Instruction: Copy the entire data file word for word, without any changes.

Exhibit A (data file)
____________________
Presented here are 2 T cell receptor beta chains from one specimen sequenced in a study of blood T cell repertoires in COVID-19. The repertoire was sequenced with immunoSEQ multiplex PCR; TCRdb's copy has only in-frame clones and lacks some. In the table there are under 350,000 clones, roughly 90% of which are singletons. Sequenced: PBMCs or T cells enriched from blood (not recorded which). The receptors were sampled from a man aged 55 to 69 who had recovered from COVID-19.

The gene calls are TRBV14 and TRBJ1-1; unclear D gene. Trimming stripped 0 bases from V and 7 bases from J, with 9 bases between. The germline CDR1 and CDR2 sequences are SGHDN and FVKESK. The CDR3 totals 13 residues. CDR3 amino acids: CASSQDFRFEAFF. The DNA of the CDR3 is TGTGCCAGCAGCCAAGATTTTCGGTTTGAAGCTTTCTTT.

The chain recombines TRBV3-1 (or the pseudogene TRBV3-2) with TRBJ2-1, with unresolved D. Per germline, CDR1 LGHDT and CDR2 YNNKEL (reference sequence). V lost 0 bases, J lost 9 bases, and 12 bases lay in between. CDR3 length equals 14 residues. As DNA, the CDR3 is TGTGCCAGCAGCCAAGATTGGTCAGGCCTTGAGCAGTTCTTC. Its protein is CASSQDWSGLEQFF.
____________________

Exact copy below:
Presented here are 2 T cell receptor beta chains from one specimen sequenced in a study of blood T cell repertoires in COVID-19. The repertoire was sequenced with immunoSEQ multiplex PCR; TCRdb's copy has only in-frame clones and lacks some. In the table there are under 350,000 clones, roughly 90% of which are singletons. Sequenced: PBMCs or T cells enriched from blood (not recorded which). The receptors were sampled from a man aged 55 to 69 who had recovered from COVID-19.

The gene calls are TRBV14 and TRBJ1-1; unclear D gene. Trimming stripped 0 bases from V and 7 bases from J, with 9 bases between. The germline CDR1 and CDR2 sequences are SGHDN and FVKESK. The CDR3 totals 13 residues. CDR3 amino acids: CASSQDFRFEAFF. The DNA of the CDR3 is TGTGCCAGCAGCCAAGATTTTCGGTTTGAAGCTTTCTTT.

The chain recombines TRBV3-1 (or the pseudogene TRBV3-2) with TRBJ2-1, with unresolved D. Per germline, CDR1 LGHDT and CDR2 YNNKEL (reference sequence). V lost 0 bases, J lost 9 bases, and 12 bases lay in between. CDR3 length equals 14 residues. As DNA, the CDR3 is TGTGCCAGCAGCCAAGATTGGTCAGGCCTTGAGCAGTTCTTC. Its protein is CASSQDWSGLEQFF.